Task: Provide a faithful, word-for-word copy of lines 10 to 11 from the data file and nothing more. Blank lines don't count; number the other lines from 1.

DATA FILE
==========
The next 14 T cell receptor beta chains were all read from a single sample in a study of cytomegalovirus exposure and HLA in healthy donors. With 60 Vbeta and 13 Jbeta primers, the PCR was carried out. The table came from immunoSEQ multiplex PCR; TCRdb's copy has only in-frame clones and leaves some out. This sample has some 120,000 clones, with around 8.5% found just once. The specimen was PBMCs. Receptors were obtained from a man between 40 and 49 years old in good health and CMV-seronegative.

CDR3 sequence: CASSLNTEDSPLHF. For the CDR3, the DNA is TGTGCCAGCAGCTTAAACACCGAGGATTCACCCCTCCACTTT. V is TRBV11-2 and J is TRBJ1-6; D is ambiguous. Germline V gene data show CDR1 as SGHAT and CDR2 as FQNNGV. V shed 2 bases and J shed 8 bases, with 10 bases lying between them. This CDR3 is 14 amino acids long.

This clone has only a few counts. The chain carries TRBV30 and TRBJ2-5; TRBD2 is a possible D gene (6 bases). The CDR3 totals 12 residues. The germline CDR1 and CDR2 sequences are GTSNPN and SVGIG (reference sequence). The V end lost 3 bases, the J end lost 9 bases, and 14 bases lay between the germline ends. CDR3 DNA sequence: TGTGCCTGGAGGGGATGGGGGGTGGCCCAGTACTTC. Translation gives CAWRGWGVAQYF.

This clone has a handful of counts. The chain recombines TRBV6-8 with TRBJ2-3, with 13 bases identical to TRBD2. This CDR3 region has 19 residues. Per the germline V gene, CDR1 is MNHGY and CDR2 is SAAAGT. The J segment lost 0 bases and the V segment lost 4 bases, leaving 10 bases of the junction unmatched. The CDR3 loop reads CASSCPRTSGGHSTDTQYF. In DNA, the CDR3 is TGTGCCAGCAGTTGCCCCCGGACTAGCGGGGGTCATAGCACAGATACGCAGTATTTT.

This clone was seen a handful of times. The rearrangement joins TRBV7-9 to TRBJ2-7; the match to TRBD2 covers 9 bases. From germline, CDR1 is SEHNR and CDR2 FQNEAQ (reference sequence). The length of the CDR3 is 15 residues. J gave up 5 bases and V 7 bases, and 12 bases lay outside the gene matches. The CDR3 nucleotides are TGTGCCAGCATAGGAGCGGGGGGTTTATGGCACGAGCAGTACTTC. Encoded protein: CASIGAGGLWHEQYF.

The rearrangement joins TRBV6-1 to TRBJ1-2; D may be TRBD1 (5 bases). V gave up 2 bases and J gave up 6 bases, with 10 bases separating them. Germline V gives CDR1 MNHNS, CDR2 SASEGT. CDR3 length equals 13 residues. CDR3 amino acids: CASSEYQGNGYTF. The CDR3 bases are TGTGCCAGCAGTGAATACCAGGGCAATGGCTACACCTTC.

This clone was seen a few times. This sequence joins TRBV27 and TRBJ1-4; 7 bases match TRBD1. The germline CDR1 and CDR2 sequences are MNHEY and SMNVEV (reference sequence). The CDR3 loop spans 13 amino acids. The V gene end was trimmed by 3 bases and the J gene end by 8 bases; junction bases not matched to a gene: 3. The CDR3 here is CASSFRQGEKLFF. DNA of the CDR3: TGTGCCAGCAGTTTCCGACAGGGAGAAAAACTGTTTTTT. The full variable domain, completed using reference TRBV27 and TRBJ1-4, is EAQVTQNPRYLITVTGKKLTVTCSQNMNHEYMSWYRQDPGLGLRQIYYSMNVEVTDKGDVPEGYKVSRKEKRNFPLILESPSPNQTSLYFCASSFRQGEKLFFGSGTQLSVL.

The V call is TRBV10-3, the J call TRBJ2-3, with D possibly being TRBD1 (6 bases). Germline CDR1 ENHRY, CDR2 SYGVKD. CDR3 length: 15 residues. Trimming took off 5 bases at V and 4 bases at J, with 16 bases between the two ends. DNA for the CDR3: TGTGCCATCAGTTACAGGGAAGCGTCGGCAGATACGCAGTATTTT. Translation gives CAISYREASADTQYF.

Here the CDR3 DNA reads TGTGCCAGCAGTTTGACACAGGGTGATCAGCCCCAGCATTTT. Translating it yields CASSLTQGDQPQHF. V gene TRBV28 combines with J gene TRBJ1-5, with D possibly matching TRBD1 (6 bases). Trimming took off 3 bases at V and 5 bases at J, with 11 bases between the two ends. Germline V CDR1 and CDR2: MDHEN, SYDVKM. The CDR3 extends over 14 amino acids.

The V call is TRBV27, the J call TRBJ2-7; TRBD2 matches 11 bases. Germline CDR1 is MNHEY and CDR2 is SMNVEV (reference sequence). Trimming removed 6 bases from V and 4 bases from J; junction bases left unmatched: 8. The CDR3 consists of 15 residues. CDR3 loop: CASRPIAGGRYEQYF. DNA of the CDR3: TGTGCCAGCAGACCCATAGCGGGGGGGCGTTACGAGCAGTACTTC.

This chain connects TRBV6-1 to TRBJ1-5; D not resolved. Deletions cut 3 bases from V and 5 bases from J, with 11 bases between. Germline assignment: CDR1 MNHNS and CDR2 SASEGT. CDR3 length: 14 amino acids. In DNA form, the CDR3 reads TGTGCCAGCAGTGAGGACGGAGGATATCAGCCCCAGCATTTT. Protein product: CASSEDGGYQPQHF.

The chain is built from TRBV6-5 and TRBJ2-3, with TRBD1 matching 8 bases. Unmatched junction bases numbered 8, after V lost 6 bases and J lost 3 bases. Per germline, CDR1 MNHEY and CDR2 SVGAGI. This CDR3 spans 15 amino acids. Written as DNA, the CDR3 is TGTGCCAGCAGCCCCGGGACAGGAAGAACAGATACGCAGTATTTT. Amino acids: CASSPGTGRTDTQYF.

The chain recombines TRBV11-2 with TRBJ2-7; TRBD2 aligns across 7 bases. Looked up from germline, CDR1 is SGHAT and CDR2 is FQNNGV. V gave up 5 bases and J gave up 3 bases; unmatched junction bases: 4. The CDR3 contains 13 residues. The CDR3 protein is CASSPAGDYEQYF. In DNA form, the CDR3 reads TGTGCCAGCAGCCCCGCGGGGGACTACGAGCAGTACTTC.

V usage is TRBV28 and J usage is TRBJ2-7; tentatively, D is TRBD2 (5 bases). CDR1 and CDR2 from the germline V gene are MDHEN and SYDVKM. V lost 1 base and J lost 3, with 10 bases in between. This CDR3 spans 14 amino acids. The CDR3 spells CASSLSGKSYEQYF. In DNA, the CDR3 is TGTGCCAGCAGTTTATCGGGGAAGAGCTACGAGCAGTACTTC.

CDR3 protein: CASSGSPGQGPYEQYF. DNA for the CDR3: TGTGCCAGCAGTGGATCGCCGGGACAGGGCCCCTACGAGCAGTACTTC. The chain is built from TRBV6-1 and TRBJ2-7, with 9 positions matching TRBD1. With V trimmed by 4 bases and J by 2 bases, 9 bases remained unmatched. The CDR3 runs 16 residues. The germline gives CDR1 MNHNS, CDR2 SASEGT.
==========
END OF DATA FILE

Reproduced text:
The V call is TRBV27, the J call TRBJ2-7; TRBD2 matches 11 bases. Germline CDR1 is MNHEY and CDR2 is SMNVEV (reference sequence). Trimming removed 6 bases from V and 4 bases from J; junction bases left unmatched: 8. The CDR3 consists of 15 residues. CDR3 loop: CASRPIAGGRYEQYF. DNA of the CDR3: TGTGCCAGCAGACCCATAGCGGGGGGGCGTTACGAGCAGTACTTC.

This chain connects TRBV6-1 to TRBJ1-5; D not resolved. Deletions cut 3 bases from V and 5 bases from J, with 11 bases between. Germline assignment: CDR1 MNHNS and CDR2 SASEGT. CDR3 length: 14 amino acids. In DNA form, the CDR3 reads TGTGCCAGCAGTGAGGACGGAGGATATCAGCCCCAGCATTTT. Protein product: CASSEDGGYQPQHF.